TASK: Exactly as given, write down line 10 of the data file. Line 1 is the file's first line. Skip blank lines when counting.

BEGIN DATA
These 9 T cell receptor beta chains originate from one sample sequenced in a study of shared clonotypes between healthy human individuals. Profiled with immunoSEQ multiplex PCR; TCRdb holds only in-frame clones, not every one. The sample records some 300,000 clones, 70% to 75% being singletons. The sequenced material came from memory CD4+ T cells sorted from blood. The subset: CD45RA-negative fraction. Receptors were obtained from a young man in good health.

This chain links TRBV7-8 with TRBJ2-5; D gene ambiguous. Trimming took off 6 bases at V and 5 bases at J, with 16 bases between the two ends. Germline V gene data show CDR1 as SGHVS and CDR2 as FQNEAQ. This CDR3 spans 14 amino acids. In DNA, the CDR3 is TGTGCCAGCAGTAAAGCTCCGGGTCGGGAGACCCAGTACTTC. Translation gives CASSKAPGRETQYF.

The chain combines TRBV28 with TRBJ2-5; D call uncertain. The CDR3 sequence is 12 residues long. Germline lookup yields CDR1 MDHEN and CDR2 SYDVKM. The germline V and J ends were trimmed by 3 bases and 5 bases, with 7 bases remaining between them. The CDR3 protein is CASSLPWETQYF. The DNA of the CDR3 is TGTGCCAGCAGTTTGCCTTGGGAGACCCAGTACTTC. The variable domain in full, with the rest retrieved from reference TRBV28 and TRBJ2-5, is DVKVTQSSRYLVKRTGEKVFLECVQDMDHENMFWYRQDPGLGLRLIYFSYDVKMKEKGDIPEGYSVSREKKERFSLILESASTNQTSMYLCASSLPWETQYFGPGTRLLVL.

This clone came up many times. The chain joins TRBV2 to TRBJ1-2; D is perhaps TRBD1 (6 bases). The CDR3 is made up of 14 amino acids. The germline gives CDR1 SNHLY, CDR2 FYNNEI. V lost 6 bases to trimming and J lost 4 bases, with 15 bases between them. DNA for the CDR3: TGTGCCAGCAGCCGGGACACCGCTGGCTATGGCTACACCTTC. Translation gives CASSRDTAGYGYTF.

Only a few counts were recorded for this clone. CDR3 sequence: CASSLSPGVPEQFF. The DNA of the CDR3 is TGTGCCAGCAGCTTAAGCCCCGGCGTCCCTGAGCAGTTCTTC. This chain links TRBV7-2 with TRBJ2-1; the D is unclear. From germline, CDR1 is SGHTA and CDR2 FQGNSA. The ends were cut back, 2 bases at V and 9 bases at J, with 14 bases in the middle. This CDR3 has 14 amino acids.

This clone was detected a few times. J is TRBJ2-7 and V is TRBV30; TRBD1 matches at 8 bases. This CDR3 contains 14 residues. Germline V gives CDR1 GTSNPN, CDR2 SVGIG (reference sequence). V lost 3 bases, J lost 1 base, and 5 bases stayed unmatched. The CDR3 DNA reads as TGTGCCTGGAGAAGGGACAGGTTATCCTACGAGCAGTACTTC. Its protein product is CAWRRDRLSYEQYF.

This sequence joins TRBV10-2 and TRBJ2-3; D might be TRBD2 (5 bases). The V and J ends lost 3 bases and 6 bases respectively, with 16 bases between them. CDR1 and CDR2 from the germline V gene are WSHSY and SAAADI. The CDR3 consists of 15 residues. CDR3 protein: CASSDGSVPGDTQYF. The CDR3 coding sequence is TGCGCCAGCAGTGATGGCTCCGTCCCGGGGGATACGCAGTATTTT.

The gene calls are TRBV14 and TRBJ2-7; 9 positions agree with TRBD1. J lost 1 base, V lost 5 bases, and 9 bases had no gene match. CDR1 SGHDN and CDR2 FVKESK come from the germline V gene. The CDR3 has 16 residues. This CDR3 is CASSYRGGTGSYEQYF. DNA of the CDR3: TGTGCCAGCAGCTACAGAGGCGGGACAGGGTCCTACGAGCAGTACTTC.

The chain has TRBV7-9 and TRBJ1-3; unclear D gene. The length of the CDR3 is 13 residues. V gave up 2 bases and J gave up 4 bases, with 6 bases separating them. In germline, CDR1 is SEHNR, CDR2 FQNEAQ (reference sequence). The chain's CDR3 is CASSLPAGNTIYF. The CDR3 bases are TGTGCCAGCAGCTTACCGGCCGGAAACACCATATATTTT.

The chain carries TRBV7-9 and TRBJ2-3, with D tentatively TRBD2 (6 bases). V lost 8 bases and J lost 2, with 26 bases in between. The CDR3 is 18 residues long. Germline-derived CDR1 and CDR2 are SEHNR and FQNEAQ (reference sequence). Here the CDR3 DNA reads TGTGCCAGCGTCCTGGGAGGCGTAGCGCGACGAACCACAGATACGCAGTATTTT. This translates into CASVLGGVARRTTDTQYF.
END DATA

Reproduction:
The chain carries TRBV7-9 and TRBJ2-3, with D tentatively TRBD2 (6 bases). V lost 8 bases and J lost 2, with 26 bases in between. The CDR3 is 18 residues long. Germline-derived CDR1 and CDR2 are SEHNR and FQNEAQ (reference sequence). Here the CDR3 DNA reads TGTGCCAGCGTCCTGGGAGGCGTAGCGCGACGAACCACAGATACGCAGTATTTT. This translates into CASVLGGVARRTTDTQYF.